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ECPR Standing Group on the European Union 10th Biennial Conference LUISS, Rome

Conceptualising Academic Time

Contentious Politics
 
Globalisation
 
Knowledge
 
International
 
Education
 
Higher Education
 
Power
 
Technology
 
Panel Number
P066
Panel Chair
Meng-Hsuan Chou
University of Helsinki
Panel Discussants
Heidi Maurer
University of Bristol
James Mittelman
University of Helsinki

Time
24/08/2020 13:45 - 15:30
Location
Abstract
How have changes to the higher education sector around the world shaped the profession of political science? This panel addresses this question through the lens of ‘academic time’. While time in the academy has been traditionally measured by tasks an academic performs (i.e. research, teaching, and service), its allocation is increasingly complex as requests for today’s academic labour grow from within and beyond the university. For scholars of political science, these requests can range from what appears to be routine and associated with university corporatisation to field-specific expertise with potentially powerful implications. How have scholars welcomed, integrated, questioned, or resisted these demands in their daily work? Adding to this is the changing tempo of academic time. Social media and near-continuous connectivity exist alongside the classic image of ‘The Slow Professor’. How do scholars maintain and impart the necessary critical reflexivity in the current ‘Attention Economy’ defined by artificial intelligence-based technology that keeps users clicking and scrolling? This panel is designed to start a conversation about how we may conceptualise academic time in the political science profession. In so doing, it invites ECPR members to collectively reflect on whether our profession is being transformed and, if so, the trajectories of this transformation.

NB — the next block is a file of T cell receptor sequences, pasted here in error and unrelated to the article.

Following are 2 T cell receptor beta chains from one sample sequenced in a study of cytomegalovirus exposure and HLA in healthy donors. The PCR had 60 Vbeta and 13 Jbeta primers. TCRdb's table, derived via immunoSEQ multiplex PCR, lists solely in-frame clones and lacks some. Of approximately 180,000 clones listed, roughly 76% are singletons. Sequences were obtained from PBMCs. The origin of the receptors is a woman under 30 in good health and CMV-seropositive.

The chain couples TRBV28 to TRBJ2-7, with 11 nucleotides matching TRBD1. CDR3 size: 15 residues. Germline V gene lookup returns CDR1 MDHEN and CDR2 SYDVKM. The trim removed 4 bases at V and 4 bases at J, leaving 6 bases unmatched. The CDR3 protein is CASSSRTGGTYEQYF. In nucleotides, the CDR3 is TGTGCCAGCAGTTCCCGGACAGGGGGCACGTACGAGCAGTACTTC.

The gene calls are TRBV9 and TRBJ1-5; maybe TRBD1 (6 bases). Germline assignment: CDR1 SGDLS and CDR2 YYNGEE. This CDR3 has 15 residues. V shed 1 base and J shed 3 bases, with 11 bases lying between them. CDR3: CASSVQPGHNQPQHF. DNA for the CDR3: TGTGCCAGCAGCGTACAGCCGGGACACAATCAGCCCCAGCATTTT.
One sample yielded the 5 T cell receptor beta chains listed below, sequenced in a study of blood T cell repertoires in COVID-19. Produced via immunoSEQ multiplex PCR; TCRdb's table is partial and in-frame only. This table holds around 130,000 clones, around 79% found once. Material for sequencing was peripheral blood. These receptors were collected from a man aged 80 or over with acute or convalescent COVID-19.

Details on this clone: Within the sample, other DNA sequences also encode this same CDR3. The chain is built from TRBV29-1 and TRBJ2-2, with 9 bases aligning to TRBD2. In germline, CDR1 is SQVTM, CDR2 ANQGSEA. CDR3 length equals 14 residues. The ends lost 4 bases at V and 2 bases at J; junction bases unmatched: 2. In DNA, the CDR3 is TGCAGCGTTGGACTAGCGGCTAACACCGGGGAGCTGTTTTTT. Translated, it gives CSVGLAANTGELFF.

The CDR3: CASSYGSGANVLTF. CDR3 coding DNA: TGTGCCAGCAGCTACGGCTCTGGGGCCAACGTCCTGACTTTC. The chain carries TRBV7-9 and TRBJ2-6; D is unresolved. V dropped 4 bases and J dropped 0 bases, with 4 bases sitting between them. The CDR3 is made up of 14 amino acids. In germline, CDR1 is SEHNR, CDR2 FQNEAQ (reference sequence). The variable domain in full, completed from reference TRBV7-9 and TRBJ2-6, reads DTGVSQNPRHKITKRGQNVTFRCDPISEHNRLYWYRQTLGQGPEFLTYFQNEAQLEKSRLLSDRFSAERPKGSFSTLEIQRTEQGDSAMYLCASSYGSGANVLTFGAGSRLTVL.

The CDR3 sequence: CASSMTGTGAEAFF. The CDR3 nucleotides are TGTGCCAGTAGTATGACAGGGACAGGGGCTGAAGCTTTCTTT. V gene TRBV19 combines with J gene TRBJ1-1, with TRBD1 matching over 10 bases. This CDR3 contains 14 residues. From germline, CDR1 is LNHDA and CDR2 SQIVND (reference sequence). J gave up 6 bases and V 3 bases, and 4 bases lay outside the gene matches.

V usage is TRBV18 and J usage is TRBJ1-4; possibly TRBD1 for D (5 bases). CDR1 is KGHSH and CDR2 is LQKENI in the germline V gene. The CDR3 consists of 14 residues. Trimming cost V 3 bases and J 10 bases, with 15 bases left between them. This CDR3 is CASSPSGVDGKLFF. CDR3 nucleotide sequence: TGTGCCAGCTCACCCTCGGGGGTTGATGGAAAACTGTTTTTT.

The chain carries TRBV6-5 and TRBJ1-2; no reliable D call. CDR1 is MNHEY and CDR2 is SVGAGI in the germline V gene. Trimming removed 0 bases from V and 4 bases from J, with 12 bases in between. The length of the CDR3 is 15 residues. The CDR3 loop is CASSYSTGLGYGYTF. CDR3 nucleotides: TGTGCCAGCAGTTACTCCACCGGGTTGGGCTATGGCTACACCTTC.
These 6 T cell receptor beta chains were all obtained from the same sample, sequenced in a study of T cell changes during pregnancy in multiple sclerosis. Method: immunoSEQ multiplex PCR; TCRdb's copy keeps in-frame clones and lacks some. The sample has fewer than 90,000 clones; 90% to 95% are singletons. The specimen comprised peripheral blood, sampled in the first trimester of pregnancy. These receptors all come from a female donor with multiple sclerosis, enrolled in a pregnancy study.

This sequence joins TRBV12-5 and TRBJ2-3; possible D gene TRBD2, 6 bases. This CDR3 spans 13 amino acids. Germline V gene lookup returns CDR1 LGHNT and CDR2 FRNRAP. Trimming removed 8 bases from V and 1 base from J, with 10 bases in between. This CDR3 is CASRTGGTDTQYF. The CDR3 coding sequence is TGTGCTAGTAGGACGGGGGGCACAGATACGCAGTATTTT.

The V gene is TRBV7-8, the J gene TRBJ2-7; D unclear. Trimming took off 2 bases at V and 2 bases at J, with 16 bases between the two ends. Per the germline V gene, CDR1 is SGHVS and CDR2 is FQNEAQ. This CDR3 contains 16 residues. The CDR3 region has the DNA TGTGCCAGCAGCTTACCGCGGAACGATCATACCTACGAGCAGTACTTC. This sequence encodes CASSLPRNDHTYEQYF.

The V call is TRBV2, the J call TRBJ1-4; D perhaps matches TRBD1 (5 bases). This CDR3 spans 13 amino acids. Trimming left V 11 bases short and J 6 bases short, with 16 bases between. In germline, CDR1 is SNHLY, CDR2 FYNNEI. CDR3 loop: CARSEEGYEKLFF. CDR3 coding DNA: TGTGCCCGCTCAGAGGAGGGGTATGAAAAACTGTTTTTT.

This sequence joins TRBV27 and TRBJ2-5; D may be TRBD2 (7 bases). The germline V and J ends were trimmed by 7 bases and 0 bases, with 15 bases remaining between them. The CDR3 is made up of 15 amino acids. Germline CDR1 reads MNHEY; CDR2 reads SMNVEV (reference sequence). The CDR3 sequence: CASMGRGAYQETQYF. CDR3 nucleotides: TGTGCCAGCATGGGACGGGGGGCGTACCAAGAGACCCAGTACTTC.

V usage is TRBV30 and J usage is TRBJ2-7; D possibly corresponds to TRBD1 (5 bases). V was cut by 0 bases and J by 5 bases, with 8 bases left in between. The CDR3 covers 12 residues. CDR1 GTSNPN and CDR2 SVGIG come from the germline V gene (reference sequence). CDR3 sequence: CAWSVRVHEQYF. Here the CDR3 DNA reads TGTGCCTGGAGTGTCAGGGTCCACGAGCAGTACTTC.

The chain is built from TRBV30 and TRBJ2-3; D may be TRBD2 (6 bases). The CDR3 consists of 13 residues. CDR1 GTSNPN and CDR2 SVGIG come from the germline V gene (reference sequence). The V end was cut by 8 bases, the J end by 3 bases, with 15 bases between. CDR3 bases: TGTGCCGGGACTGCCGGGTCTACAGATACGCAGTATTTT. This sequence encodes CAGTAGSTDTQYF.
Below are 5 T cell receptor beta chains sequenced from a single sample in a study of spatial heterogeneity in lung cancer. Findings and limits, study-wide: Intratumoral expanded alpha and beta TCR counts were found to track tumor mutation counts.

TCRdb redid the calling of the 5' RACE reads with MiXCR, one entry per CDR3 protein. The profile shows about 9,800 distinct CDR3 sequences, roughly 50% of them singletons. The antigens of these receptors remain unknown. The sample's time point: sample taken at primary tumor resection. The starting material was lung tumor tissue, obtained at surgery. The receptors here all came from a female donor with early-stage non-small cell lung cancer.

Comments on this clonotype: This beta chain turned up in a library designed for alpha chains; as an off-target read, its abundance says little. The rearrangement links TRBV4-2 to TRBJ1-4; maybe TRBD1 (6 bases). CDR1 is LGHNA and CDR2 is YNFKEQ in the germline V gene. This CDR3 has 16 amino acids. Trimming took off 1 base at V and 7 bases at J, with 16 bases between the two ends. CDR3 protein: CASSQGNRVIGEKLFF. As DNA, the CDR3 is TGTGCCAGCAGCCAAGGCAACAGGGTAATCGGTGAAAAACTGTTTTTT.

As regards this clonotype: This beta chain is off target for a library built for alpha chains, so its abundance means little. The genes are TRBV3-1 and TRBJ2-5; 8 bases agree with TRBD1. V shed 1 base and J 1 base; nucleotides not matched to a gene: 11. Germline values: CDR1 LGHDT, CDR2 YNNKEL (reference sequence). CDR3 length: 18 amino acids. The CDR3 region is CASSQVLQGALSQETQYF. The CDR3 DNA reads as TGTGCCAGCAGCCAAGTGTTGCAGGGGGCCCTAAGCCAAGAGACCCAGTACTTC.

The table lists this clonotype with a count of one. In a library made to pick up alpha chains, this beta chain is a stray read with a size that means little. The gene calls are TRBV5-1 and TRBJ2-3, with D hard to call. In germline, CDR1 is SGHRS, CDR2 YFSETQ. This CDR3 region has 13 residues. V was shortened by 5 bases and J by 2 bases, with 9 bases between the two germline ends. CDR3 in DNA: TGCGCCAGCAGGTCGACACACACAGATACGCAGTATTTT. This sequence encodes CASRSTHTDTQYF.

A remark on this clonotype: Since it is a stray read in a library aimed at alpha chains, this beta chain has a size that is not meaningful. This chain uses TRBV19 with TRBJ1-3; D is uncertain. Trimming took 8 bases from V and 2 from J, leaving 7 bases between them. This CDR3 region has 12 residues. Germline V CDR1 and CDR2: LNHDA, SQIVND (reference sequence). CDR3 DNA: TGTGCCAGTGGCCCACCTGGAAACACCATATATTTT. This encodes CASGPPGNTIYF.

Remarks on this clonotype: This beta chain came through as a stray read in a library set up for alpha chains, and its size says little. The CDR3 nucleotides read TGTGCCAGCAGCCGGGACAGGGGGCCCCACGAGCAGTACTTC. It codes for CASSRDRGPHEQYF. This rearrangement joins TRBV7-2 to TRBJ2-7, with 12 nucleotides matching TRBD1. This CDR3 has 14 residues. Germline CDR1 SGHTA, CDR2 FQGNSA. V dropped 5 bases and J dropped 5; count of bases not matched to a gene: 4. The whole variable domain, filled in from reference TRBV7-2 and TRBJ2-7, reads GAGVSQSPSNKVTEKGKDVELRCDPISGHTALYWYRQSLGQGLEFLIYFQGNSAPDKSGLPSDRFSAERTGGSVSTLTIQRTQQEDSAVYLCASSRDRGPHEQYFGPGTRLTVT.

Paper List


Title Details
Conceptualising Academic Time View Paper Details
Crashing Time? The Contemporary Experience of Time View Paper Details
In Search of Lost Time. The Academic Profession Under Pressure View Paper Details
The Social Suffering of Some Homo Academicus(es): Digital Time Machine and Time Control View Paper Details
Time, Space and Academic Identity View Paper Details
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